Only on the night of the Fleet News Awards does the aesthetic volume get cranked up to 10. All those lovely smart men in their dinner jackets…
But most of the time it’s a prosaic industry – which goes some way to explain why Alfa Romeo has always faced an uphill struggle.
Why opt for gorgeous but temperamental Alfas when clinical BMWs, Audis and Mercedes-Benzes are more predictable, easier and cheaper to run?
But Alfa Romeo reckons it is turning a corner, especially with the likes of the 159, and part of this transformation is the new Brera.
A concept version of it has been hawked about the exhibition halls of the globe for some years and the general reaction has been: ‘surely it’s impossible to make a car that gorgeous for a price normal people can pay?’
Well, that’s probably the case. The production Brera has lost some of the slinkiness of the concept but it is still a head-turning car. Perhaps the only criticism could be that the rear is a little too bulbous, but otherwise it has the flair that makes Alfa Romeo unique.
It also has some of the other traits that we’ve come to expect from Alfa Romeo. During my week with the car, the boot release kept sticking, and it can only be opened from the key fob. So a day was spent with my bag trapped in the boot. Then it suddenly opened. Then it suddenly stuck, and then it opened again.
Now it’s not a major thing but such are the shaky foundations on which Alfa Romeo’s reputation teeters that it assumes a significance way above its actual importance.
Like many people, I want to love Alfa Romeos and sitting in this car I could feel the stirrings of romance.
The metal fascia with the recessed dials chopped into it, the cool ribbed leather seats and elegant metallic steering wheel are all lovely. There’s hardly any space in the back, but then it’s not designed to be practical. If that’s what you want, there’s always Alfa’s GT coupe – it’s cheaper and, in my eyes, much prettier, too.
Unfortunately though, the car we had had been fitted with the wrong engine.
The 185bhp 2.2-litre JTS unit feels sluggish, while there’s very little clutch feel, and the throttle response is all or nothing so it’s not actually much fun to drive, even though it looks like it should be, and the steering is nice and sharp.
P11D value £24,272 CO2 emissions (g/km) 221 BIK % of P11D in 2006 31% Graduated VED rate £190 Insurance group 15 Combined mpg 30.1 CAP RV (3yr/60k) £10,625/44% Monthly lease (3yr/60k) £435
We don’t like:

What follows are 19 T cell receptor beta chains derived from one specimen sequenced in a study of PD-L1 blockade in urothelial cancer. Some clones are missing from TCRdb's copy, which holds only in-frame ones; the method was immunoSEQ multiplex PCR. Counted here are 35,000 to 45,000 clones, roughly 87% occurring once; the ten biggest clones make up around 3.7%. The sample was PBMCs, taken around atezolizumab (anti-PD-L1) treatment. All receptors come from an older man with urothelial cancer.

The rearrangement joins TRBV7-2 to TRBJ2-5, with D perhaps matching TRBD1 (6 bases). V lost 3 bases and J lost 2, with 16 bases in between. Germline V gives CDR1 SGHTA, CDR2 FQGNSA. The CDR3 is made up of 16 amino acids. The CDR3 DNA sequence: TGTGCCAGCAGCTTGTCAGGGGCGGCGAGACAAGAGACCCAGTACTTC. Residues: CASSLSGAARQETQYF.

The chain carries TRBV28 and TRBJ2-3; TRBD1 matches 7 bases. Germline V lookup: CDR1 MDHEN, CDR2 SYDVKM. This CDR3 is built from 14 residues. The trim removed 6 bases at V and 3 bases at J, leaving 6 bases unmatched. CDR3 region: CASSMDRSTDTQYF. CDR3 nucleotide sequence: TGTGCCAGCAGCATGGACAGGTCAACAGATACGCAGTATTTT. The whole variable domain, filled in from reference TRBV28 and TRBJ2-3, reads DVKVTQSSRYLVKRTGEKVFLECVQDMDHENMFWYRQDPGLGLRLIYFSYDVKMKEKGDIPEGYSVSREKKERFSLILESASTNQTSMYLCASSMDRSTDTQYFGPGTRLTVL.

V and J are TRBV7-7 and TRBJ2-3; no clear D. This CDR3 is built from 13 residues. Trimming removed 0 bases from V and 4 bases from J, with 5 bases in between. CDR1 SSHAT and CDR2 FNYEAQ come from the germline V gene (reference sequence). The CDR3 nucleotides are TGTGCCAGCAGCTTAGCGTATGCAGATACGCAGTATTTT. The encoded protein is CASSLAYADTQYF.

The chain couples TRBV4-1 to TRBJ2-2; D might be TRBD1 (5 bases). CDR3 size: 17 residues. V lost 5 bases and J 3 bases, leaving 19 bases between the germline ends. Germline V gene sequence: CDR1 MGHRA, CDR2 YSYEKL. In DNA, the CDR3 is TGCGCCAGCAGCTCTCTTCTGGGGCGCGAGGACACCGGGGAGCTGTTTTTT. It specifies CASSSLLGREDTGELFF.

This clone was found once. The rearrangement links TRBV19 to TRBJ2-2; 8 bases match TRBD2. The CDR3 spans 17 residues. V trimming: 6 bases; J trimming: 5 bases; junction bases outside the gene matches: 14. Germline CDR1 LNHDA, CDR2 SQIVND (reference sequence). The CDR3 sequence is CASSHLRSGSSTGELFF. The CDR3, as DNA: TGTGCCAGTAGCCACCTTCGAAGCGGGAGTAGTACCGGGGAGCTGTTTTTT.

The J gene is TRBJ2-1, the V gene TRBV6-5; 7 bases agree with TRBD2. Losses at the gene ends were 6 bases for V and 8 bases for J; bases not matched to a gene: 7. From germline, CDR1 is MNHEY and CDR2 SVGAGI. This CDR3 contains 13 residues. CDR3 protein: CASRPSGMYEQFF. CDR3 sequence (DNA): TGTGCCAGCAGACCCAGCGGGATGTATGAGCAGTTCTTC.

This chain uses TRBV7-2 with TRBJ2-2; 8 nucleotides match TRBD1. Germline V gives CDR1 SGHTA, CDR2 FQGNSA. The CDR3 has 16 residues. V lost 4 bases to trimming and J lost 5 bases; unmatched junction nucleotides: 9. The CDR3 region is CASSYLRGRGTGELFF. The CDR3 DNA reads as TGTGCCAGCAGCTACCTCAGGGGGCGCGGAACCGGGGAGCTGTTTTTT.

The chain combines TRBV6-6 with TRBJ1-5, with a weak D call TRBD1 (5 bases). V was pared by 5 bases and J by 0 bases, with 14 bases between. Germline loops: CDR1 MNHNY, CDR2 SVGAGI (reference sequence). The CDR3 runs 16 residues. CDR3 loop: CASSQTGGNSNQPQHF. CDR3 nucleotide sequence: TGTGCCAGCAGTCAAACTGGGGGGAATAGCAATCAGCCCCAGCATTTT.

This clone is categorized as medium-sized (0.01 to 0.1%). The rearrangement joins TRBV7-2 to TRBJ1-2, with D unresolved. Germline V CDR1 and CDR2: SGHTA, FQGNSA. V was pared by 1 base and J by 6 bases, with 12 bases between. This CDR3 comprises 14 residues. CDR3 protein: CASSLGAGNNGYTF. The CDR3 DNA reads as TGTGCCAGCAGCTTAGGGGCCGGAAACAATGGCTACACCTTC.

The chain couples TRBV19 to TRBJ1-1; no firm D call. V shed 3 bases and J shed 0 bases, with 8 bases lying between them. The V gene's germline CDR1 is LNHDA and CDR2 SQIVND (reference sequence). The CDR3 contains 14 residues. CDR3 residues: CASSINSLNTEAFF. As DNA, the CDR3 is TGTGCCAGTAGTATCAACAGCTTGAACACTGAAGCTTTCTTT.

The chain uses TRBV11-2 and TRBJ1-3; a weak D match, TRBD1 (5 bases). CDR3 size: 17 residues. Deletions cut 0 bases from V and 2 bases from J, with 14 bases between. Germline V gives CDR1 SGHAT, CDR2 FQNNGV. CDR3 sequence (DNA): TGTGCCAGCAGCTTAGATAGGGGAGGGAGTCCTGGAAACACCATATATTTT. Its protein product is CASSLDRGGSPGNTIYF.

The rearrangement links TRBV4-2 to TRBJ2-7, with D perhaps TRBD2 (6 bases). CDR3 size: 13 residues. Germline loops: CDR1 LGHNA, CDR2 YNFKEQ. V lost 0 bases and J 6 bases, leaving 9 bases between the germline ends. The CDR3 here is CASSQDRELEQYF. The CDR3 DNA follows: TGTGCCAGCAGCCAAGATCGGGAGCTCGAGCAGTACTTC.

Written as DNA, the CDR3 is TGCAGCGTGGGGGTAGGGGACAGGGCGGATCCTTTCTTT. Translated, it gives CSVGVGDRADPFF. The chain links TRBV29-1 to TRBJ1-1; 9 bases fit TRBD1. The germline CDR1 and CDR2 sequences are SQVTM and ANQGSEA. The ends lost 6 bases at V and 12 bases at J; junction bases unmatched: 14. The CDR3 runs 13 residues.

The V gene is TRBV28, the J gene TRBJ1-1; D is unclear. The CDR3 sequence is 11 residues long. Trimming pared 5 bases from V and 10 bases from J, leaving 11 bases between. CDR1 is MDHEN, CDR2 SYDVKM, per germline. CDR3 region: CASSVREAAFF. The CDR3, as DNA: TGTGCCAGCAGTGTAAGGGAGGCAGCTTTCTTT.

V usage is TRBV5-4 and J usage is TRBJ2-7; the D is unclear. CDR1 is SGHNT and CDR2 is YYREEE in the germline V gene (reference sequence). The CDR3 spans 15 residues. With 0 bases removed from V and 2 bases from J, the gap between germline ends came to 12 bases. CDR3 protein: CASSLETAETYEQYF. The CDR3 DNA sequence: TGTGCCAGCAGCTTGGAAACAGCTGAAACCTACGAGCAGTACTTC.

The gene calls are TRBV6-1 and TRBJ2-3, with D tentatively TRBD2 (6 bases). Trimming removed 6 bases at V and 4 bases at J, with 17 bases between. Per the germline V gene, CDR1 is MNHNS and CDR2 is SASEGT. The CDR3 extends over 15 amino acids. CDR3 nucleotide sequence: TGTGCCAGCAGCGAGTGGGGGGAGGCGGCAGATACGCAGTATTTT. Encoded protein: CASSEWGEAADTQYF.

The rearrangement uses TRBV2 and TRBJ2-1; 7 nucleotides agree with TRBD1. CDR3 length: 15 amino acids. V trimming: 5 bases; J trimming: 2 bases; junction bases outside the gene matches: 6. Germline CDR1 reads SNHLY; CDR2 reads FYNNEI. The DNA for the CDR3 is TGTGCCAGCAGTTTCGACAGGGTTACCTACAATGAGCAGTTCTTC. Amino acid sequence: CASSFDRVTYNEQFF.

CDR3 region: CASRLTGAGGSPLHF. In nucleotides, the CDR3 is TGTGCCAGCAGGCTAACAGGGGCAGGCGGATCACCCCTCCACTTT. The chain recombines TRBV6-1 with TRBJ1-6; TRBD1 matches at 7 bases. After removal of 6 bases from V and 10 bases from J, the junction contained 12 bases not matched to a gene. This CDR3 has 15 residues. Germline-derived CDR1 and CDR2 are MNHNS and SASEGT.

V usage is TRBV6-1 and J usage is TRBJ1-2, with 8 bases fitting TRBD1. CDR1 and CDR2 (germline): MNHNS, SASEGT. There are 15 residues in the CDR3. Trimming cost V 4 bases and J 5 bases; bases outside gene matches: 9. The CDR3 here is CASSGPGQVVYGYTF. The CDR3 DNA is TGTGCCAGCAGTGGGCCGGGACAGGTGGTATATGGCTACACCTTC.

THREE RIVALS TO CONSIDER
THERE is little choice at this price if a driver wants a coupe. The RX-8 looks good value while the new TT, which would be delivered in October, seems to have carried on where the old one left off. The Sports Coupe is less in-your-face, but still has plenty of performance.
RX-8 £22,272 C230 £23,727 Brera £24,272 TT £24,437
EMISSIONS AND TAX RATES
THE Audi is the cheapest on tax and will cost a 40% taxpayer £187 a month in benefit-in-kind tax. The Brera will cost £250 with the Sports Coupe on £253. The Mazda might be the cheapest in P11D terms, but its high emissions mean it is the most expensive at £264.
TT 183g/km/24% Brera 221g/km/31% C230 229g/km/32% RX-8 284g/km/35%
THESE cars all come with wide, low-profile tyres which cost a lot to replace. The Brera is the cheapest, costing £2,184 over 60,000 miles. The Mazda may not suffer from premium labour rates like the TT and C230, but its 12,500-mile service intervals keep costs high.
ppm 60k total Brera 3.64 £2,184 RX-8 4.23 £2,538 TT 4.40 £2,640 C230 5.34 £3,204
THE TT uses the trusty Volkswagen Golf GTI engine and delivers combined fuel economy of 36.7mpg, equating to £7,140 spent on fuel over 60,000 miles. The others can’t compete, and the next best, the Sports Coupe would have a £1,500 larger bill. The RX-8 is hugely thirsty.
TT 11.90 £7,140 C230 14.46 £8,676 Brera 14.60 £8,760 RX-8 17.72 £10,632
ANOTHER convincing win for the TT which holds on to more than half of its value over three years/60,000 miles, according to CAP. None of the others perform poorly, although the Sports Coupe is starting to show its age a little. The Brera is predicted to retain 44% of its cost new.
TT 19.65 £11,790 Brera 22.45 £13,470 RX-8 22.50 £13,500 C230 23.62 £14,172
THE TT has a low fuel bill and high residuals which suggest it is going to continue to be a huge favourite. The Brera shows up well, coming a clear second thanks to its decent all-round proposition, but it is still £2,844 more expensive than the Audi over three years/60,000 miles.
TT 35.95 £21,570 Brera 40.69 £24,414 C230 43.42 £26,052 RX-8 44.45 £26,760
THE Brera certainly has looks on its side, but the signs in this sector are ominous for it and the rest of the competition. We’ve only driven the TT on its press launch, and there aren’t any in showrooms yet but you can assure drivers wanting to get to the front of the queue that it’s a great drive, has low tax costs and looks great. And for the fleet manager, the TT is relatively cheap to run, too, with brilliant residuals and good wholelife costs.